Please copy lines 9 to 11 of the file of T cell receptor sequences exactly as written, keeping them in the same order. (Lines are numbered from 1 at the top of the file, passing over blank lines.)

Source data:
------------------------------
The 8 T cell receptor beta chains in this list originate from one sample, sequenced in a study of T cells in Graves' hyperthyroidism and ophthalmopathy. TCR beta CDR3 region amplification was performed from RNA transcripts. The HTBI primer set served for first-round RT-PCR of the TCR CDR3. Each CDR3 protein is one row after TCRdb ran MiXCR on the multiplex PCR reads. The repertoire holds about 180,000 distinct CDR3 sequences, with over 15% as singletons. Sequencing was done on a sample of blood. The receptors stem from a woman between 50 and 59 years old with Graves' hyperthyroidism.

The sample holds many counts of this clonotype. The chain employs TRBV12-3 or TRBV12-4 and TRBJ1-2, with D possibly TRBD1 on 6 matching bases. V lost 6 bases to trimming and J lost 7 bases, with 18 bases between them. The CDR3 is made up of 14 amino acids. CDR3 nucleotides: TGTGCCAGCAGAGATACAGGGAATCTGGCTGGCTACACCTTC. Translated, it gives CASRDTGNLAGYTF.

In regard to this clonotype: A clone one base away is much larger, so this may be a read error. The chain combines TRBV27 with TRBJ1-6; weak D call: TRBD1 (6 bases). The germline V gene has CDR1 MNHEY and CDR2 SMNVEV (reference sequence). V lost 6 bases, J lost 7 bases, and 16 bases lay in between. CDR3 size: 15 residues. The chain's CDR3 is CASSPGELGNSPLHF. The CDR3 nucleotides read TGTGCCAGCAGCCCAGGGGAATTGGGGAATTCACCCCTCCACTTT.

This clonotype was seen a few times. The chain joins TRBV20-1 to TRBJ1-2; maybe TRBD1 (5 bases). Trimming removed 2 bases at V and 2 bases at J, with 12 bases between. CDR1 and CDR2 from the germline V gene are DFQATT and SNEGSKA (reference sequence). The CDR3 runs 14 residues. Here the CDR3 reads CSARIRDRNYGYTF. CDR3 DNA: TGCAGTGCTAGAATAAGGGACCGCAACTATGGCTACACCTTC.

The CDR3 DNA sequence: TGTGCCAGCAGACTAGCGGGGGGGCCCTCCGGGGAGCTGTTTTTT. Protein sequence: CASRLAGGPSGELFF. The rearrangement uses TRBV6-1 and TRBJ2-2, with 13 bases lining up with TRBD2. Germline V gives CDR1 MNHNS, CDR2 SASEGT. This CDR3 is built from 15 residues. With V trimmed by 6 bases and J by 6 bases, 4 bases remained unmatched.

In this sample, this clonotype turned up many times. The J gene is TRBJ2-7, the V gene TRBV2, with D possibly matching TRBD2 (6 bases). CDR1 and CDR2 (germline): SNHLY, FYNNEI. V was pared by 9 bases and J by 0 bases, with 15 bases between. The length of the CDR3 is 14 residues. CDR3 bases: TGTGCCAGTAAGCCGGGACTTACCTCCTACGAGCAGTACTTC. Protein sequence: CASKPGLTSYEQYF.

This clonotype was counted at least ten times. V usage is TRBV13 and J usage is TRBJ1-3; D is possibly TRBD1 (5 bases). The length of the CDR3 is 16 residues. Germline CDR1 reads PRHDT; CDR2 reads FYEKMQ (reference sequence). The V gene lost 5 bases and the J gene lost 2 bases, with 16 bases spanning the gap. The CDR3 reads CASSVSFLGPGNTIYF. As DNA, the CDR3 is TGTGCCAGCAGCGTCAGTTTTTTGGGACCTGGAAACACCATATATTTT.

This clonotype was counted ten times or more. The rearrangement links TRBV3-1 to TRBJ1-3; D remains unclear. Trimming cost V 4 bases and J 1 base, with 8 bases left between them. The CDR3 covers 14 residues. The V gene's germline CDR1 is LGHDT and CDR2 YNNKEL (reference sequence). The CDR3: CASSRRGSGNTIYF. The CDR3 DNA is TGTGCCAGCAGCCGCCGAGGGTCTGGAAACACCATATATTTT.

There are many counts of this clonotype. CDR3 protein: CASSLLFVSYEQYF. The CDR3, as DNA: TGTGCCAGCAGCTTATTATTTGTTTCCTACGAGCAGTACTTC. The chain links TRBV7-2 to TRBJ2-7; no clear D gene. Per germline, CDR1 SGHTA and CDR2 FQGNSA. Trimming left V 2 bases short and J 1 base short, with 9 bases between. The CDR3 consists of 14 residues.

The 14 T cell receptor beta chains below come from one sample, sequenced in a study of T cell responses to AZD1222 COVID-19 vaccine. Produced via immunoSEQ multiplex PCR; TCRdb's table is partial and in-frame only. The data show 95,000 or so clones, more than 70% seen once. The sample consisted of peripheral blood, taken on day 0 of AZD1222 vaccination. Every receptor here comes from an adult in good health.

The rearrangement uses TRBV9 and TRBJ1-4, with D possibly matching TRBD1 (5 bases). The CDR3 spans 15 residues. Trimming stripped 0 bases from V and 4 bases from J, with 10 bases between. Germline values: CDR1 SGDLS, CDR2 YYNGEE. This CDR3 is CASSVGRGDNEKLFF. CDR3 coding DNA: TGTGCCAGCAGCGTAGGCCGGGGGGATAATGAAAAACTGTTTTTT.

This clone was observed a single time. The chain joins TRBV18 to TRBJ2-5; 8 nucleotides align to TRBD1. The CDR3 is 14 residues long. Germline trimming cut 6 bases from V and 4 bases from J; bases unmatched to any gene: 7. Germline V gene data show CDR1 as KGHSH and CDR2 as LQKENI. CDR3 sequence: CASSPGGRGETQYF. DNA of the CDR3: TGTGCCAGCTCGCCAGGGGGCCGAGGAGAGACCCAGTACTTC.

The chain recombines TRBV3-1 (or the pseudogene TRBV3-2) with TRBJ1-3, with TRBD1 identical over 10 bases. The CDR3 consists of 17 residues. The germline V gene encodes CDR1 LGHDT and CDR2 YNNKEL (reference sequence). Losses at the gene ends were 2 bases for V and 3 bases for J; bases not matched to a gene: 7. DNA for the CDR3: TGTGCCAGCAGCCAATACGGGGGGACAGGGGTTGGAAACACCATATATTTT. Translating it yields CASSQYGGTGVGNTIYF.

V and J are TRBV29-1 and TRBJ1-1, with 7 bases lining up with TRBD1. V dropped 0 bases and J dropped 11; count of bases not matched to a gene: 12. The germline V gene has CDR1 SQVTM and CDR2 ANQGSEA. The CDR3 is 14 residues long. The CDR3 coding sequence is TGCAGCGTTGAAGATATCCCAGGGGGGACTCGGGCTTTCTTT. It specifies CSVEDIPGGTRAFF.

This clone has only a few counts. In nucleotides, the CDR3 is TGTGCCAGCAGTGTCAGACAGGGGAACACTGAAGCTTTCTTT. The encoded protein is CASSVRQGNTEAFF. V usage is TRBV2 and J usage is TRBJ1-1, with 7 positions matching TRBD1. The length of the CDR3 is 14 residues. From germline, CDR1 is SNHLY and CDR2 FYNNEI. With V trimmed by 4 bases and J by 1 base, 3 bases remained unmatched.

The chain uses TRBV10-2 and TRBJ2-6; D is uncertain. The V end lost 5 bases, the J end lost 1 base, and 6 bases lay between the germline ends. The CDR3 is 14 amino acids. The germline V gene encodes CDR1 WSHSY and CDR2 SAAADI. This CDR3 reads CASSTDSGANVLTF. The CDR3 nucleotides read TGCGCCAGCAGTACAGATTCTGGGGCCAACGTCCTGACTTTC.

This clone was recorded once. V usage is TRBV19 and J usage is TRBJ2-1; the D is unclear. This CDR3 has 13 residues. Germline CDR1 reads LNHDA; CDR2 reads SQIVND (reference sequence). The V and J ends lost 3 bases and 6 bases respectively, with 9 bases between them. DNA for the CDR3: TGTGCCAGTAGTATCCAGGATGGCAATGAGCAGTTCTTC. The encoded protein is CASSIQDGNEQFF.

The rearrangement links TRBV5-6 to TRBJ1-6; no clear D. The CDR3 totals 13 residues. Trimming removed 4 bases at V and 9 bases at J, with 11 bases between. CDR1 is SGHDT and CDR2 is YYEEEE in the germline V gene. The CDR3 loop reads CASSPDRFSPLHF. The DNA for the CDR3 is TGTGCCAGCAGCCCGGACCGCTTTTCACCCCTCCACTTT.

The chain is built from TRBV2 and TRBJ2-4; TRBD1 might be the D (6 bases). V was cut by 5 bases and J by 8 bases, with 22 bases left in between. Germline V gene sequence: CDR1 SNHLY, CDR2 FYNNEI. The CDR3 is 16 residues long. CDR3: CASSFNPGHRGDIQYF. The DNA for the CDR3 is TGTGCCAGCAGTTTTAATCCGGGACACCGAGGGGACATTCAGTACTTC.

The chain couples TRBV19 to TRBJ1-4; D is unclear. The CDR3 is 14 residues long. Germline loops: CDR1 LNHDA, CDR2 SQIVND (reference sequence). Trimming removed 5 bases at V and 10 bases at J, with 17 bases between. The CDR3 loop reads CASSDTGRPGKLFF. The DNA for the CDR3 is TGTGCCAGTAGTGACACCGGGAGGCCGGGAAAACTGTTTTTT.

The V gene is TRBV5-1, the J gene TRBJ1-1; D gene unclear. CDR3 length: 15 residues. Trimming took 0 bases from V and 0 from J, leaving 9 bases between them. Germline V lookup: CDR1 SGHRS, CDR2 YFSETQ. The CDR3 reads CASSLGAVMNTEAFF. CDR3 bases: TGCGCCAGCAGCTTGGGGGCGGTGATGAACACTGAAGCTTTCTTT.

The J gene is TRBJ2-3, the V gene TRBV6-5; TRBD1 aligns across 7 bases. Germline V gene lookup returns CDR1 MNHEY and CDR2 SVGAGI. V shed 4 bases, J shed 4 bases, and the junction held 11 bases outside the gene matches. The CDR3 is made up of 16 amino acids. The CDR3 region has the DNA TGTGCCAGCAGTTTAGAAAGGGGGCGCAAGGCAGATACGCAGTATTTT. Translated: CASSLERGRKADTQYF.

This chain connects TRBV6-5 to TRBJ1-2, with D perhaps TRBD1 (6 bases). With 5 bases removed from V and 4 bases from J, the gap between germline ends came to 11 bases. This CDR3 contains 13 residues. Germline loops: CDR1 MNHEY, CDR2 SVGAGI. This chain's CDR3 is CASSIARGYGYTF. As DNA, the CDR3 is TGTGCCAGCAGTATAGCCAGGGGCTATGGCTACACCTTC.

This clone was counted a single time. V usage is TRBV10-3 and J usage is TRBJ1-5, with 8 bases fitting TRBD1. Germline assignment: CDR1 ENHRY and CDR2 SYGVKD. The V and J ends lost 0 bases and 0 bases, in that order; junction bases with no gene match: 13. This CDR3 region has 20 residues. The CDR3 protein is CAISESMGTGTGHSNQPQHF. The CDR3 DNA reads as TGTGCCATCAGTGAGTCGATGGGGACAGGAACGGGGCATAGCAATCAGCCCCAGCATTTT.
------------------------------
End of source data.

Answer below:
There are many counts of this clonotype. CDR3 protein: CASSLLFVSYEQYF. The CDR3, as DNA: TGTGCCAGCAGCTTATTATTTGTTTCCTACGAGCAGTACTTC. The chain links TRBV7-2 to TRBJ2-7; no clear D gene. Per germline, CDR1 SGHTA and CDR2 FQGNSA. Trimming left V 2 bases short and J 1 base short, with 9 bases between. The CDR3 consists of 14 residues.

The 14 T cell receptor beta chains below come from one sample, sequenced in a study of T cell responses to AZD1222 COVID-19 vaccine. Produced via immunoSEQ multiplex PCR; TCRdb's table is partial and in-frame only. The data show 95,000 or so clones, more than 70% seen once. The sample consisted of peripheral blood, taken on day 0 of AZD1222 vaccination. Every receptor here comes from an adult in good health.

The rearrangement uses TRBV9 and TRBJ1-4, with D possibly matching TRBD1 (5 bases). The CDR3 spans 15 residues. Trimming stripped 0 bases from V and 4 bases from J, with 10 bases between. Germline values: CDR1 SGDLS, CDR2 YYNGEE. This CDR3 is CASSVGRGDNEKLFF. CDR3 coding DNA: TGTGCCAGCAGCGTAGGCCGGGGGGATAATGAAAAACTGTTTTTT.